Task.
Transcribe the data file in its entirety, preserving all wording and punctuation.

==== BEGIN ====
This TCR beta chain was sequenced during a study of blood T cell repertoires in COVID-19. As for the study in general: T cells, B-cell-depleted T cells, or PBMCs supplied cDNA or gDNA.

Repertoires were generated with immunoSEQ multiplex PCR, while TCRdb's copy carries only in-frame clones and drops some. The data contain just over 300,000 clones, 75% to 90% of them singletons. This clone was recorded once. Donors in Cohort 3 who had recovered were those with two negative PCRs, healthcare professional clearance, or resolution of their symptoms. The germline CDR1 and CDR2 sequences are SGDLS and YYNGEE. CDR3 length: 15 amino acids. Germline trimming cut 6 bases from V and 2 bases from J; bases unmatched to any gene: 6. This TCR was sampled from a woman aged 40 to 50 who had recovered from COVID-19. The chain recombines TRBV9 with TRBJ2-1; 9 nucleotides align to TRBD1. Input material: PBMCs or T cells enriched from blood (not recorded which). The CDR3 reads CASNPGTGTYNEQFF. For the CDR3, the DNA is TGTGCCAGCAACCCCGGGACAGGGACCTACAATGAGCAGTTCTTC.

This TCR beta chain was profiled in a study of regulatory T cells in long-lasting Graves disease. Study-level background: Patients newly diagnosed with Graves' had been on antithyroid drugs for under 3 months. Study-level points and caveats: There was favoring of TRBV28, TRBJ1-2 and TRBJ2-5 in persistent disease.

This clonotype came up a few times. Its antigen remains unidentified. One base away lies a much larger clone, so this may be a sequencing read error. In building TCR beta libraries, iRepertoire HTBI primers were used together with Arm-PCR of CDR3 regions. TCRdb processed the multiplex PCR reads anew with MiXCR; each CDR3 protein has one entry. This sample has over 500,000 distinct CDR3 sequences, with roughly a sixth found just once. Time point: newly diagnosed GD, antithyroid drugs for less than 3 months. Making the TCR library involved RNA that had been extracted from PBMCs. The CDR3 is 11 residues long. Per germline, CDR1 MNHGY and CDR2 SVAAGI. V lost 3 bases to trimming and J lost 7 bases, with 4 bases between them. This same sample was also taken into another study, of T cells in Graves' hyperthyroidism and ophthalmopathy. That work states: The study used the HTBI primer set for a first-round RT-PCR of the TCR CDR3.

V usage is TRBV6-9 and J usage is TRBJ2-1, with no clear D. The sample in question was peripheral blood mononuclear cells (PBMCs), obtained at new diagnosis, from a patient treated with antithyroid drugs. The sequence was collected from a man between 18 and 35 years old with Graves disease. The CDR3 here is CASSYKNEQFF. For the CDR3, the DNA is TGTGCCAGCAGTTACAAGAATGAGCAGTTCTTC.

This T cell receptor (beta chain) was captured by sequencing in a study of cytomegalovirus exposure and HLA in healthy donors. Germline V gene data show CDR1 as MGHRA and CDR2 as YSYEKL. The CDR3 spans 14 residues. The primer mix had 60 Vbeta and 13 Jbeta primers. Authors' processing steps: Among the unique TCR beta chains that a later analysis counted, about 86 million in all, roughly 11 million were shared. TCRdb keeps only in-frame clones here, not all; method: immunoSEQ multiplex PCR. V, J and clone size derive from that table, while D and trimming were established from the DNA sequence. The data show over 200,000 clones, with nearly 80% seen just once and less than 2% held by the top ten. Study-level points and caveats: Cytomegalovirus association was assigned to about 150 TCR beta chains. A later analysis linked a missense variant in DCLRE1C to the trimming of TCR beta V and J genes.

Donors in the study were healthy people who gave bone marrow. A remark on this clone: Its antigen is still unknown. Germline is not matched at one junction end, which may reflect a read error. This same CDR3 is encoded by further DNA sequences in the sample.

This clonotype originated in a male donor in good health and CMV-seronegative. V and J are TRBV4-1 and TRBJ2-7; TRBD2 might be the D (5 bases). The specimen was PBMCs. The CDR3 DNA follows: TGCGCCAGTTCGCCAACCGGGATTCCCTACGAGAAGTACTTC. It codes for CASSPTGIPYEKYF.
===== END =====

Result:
This TCR beta chain was sequenced during a study of blood T cell repertoires in COVID-19. As for the study in general: T cells, B-cell-depleted T cells, or PBMCs supplied cDNA or gDNA.

Repertoires were generated with immunoSEQ multiplex PCR, while TCRdb's copy carries only in-frame clones and drops some. The data contain just over 300,000 clones, 75% to 90% of them singletons. This clone was recorded once. Donors in Cohort 3 who had recovered were those with two negative PCRs, healthcare professional clearance, or resolution of their symptoms. The germline CDR1 and CDR2 sequences are SGDLS and YYNGEE. CDR3 length: 15 amino acids. Germline trimming cut 6 bases from V and 2 bases from J; bases unmatched to any gene: 6. This TCR was sampled from a woman aged 40 to 50 who had recovered from COVID-19. The chain recombines TRBV9 with TRBJ2-1; 9 nucleotides align to TRBD1. Input material: PBMCs or T cells enriched from blood (not recorded which). The CDR3 reads CASNPGTGTYNEQFF. For the CDR3, the DNA is TGTGCCAGCAACCCCGGGACAGGGACCTACAATGAGCAGTTCTTC.

This TCR beta chain was profiled in a study of regulatory T cells in long-lasting Graves disease. Study-level background: Patients newly diagnosed with Graves' had been on antithyroid drugs for under 3 months. Study-level points and caveats: There was favoring of TRBV28, TRBJ1-2 and TRBJ2-5 in persistent disease.

This clonotype came up a few times. Its antigen remains unidentified. One base away lies a much larger clone, so this may be a sequencing read error. In building TCR beta libraries, iRepertoire HTBI primers were used together with Arm-PCR of CDR3 regions. TCRdb processed the multiplex PCR reads anew with MiXCR; each CDR3 protein has one entry. This sample has over 500,000 distinct CDR3 sequences, with roughly a sixth found just once. Time point: newly diagnosed GD, antithyroid drugs for less than 3 months. Making the TCR library involved RNA that had been extracted from PBMCs. The CDR3 is 11 residues long. Per germline, CDR1 MNHGY and CDR2 SVAAGI. V lost 3 bases to trimming and J lost 7 bases, with 4 bases between them. This same sample was also taken into another study, of T cells in Graves' hyperthyroidism and ophthalmopathy. That work states: The study used the HTBI primer set for a first-round RT-PCR of the TCR CDR3.

V usage is TRBV6-9 and J usage is TRBJ2-1, with no clear D. The sample in question was peripheral blood mononuclear cells (PBMCs), obtained at new diagnosis, from a patient treated with antithyroid drugs. The sequence was collected from a man between 18 and 35 years old with Graves disease. The CDR3 here is CASSYKNEQFF. For the CDR3, the DNA is TGTGCCAGCAGTTACAAGAATGAGCAGTTCTTC.

This T cell receptor (beta chain) was captured by sequencing in a study of cytomegalovirus exposure and HLA in healthy donors. Germline V gene data show CDR1 as MGHRA and CDR2 as YSYEKL. The CDR3 spans 14 residues. The primer mix had 60 Vbeta and 13 Jbeta primers. Authors' processing steps: Among the unique TCR beta chains that a later analysis counted, about 86 million in all, roughly 11 million were shared. TCRdb keeps only in-frame clones here, not all; method: immunoSEQ multiplex PCR. V, J and clone size derive from that table, while D and trimming were established from the DNA sequence. The data show over 200,000 clones, with nearly 80% seen just once and less than 2% held by the top ten. Study-level points and caveats: Cytomegalovirus association was assigned to about 150 TCR beta chains. A later analysis linked a missense variant in DCLRE1C to the trimming of TCR beta V and J genes.

Donors in the study were healthy people who gave bone marrow. A remark on this clone: Its antigen is still unknown. Germline is not matched at one junction end, which may reflect a read error. This same CDR3 is encoded by further DNA sequences in the sample.

This clonotype originated in a male donor in good health and CMV-seronegative. V and J are TRBV4-1 and TRBJ2-7; TRBD2 might be the D (5 bases). The specimen was PBMCs. The CDR3 DNA follows: TGCGCCAGTTCGCCAACCGGGATTCCCTACGAGAAGTACTTC. It codes for CASSPTGIPYEKYF.